The Howard County legislative delegation approved last night a handful of bills for presentation to the General Assembly, but saved more controversial ones for another day.
It was a meeting more notable for what didn't happen than what did.
One of the bills passed by the delegation would establish a one-day, one-trial jury selection system. Another exempted the county from the July 1 expiration date for dog licenses.
A third authorized spending up to $70,000 to help restore historic Carroll Baldwin Hall.
But bills that have generated the most controversy in recent months received little comment last night. They included a financial disclosure bill and another that would permit an increase in marriage fees to help fund domestic violence programs.
In some cases, legislators postponed votes because they did not have enough support among the seven members present.
Del. Martin G. Madden, R-13B, postponed discussion of his ethics bill because one of its key supporters, Del. Donald B. Elliott, R-4B, was out with the flu.
"I didn't have the votes," Mr. Madden said later. "I need Don Elliott."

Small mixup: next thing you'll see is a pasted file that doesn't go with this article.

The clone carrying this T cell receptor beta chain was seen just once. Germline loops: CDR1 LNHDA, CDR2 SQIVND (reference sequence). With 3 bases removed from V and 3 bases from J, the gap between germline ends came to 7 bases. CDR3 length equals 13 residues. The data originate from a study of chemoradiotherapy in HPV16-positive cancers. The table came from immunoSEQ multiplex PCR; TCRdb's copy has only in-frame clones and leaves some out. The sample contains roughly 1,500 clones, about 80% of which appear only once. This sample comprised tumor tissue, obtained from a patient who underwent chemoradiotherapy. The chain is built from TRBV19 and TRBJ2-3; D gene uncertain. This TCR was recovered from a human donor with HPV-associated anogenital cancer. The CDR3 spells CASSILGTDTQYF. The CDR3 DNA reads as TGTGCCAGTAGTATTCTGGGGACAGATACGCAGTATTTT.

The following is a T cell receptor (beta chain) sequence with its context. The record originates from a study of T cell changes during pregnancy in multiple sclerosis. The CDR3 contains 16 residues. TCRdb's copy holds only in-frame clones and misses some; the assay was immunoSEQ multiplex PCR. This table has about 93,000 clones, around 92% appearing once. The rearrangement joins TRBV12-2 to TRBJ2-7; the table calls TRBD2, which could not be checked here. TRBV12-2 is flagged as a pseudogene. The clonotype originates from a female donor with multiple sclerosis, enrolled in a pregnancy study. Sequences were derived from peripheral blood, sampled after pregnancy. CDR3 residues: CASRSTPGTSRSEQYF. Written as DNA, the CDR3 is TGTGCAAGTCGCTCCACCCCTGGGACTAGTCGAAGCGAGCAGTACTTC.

Mr. Madden's ethics bill would require anyone with a 5 percent interest in a rezoning request to submit an affidavit disclosing contributions of more than $500 to a Howard County official over a four-year period. Del. Virginia Thomas, D-13A, has opposed the bill, saying that it doesn't go far enough.
Legislators also postponed votes last night because they still had questions about certain bills. On a proposal that would allow an increase in the divorce filing fee of up to $30, to benefit battered spouses and children, Ms. Thomas said she was unsure who has authority over the fees and wanted the matter researched.
Ms. Thomas had originally drafted a bill permitting up to a $10 increase in marriage filing fees for the same purpose.
Mr. Madden, however, had opposed it, saying he saw no connection between marriage and domestic violence.
Mr. Madden proposed using the divorce filing fees instead.
He estimated that the divorce fee increase would raise $23,910, substantially more than the $15,620 that he said Ms. Thomas' plan would raise.
"If you want to raise more money, I have no problem," Ms. Thomas said.
The one-day, one-trial bill met with wide support. Currently potential jurors must show up at the courthouse for eight days over a four-week period to see if they are chosen for a jury trial. Under Mr. Madden's plan, a juror would be required to hear only one trial or wait one day for selection during a four-week term of jury duty.
"I think it is an excellent proposal," said Del. Robert Flanagan, R-14B. "I think it's going to help people."
The delegates killed by a vote of 5 to 2 a bill that would have set up a separate liquor license board in the county. The members of the county council currently serve as the liquor board.
"The current system is working rather well and I think we should keep it that way," said Sen. Thomas Yeager, D-13.
The delegation scheduled another voting session for Wednesday, Jan. 27, at 8 a.m. at the Lowe state office building in Annapolis.